Quebec has been home to first nation populations for eons, and these peoples dominated the local landscape with their access to both freshwater and ocean creatures, as well as a large game that roamed the area. However, this would all change with the first contact from European explorers. The first European to claim the land for the nation of France was Jacque Cartier. He would then do two other voyages and further explore throughout the St. Lawrence region. By the end of the 17th century, there were over 10,000 French settlers in the St. Lawrence area. The pattern of settlement followed the fur and cod routes, but the vast majority of these settlers continued to farm on the fertile land. Almost a century later, Samuel de Champlain started the foundation that would turn into New France. The area would continue to be French dominated until 1791 when France succeeded the territory to the British as part of the Treaty of Paris. A century or so later, the French culture had remained, and Quebec became part of the newly founded Dominion of Canada in 1867, enshrining the French language and culture into the constitution. Since then Quebec has had a rocky relationship with the rest of the country, two separation attempts and French language laws continue to sour the relationship between the federal and provincial government. The province is an essential; part of Canada, but continued to this day to struggle with the French and English divide.

Quebec Landmarks

Montreal Botanical Gardens
Located just outside of downtown Montreal, the Montreal Botanical Gardens are always worth a visit on a summer’s day. With well over 75 hectares of gardens and greenhouses, you will need to bring your walking shoes. The Insectarium has one of the largest collections of insects in North America, and you cannot miss the Japanese garden! This facility was actually made a National Historic Site of Canada in 2008 due to its importance as a world botanical garden for its collection and facilities.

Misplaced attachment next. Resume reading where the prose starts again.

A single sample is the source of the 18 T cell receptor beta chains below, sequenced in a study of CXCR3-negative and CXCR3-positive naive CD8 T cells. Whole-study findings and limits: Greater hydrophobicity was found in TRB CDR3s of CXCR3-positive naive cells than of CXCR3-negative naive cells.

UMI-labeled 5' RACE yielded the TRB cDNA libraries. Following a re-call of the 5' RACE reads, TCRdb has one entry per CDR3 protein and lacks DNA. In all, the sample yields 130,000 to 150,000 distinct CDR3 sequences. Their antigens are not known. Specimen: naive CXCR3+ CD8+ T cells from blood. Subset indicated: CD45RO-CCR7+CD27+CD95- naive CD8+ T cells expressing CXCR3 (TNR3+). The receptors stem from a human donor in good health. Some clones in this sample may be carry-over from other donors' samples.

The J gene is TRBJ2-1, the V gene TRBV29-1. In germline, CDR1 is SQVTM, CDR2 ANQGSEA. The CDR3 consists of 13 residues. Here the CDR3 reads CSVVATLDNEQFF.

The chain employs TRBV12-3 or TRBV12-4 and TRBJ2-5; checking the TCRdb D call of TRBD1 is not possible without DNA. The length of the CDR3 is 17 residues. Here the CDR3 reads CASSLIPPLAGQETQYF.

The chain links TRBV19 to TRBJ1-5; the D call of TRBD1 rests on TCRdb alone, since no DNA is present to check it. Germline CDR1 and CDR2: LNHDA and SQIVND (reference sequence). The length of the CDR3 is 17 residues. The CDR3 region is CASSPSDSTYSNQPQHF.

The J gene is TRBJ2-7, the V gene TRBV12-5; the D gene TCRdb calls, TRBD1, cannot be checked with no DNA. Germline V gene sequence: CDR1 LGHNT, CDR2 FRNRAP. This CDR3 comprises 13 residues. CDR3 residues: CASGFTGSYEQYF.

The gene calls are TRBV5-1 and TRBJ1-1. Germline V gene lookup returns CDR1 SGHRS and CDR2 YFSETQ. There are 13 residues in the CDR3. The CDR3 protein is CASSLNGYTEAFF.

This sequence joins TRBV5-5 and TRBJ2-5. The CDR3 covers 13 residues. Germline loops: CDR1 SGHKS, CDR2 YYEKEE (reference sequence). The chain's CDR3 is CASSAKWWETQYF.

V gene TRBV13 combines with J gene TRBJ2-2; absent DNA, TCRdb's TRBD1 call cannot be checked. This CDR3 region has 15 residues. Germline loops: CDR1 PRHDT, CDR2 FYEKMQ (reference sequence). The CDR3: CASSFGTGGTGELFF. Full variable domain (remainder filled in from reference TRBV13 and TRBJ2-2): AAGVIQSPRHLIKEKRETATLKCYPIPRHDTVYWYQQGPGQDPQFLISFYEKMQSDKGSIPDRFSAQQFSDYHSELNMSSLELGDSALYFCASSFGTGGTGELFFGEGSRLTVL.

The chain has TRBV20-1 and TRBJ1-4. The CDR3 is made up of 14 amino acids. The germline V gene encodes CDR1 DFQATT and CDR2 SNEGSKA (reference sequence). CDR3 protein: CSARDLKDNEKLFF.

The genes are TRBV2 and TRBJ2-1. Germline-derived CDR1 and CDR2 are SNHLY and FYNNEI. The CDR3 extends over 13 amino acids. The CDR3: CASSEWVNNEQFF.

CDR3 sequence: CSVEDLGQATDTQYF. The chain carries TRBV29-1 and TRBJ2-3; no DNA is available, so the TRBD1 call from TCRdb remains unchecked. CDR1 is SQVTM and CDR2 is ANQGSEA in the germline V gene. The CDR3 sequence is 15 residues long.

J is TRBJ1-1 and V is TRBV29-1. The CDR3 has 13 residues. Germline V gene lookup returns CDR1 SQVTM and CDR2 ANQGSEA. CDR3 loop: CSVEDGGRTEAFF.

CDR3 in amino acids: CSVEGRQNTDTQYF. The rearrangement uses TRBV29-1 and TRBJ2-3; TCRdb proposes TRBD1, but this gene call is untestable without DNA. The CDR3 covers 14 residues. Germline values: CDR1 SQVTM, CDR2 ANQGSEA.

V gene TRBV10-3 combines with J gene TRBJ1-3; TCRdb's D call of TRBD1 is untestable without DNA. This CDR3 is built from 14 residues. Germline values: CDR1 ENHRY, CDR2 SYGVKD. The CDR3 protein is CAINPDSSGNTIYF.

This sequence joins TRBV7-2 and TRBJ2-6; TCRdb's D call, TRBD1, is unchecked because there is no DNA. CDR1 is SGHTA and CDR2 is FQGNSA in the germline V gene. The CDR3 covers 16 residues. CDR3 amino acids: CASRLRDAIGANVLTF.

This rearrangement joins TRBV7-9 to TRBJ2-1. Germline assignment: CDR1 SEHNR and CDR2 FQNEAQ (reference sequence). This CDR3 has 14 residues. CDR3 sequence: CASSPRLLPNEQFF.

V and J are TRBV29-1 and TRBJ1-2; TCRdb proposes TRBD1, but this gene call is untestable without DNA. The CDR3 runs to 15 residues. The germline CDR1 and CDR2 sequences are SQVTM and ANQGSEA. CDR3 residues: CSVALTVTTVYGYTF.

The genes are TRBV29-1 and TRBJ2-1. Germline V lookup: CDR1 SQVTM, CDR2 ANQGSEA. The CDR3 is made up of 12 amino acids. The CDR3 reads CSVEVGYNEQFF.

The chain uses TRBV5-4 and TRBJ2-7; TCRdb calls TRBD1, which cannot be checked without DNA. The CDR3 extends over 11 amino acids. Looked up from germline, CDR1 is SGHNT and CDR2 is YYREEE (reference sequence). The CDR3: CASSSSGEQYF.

Citadel de Quebec
Completed in 1832, the Citadel de Quebec sits high upon the Cap Diamante in Quebec. The area is of strategic importance due to its location at the mouth of the St. Lawrence River and offered an almost 360-degree view of the river basin and surrounding land. The fortress was further strengthened in 1850 by the British due to concerns that the Americans would attempt a second attack of Canada. Today the Citadel is the summer home of the Governor General of Canada and the permanent home to the 22nd Van Doos Regiment of the Canadian Army. You will be able to enjoy the restored citadel fortifications, an amazing military museum and the restored powder magazine during one of the guided tours

Forillon National Park
Located in the Gaspe region of Quebec, Forillon National Park covers almost 245 square kilometres of land and 4.5 square kilometres of marine area. The park is one of the most stunning in the country, and visitors from Canada and abroad have fallen in love here. The site itself contains some amazing wildlife and plant life, as well as numerous hikes that will take you alongside the ocean cliffs, and through dense forest. The park is also home to the only preserved World War II battery in Quebec and some amazing geological phenomena that allows you to see fossils that date back up to 500 million years. Whether you spend a day or a week in Forillon, you will quickly see why so many have fallen in love with the area.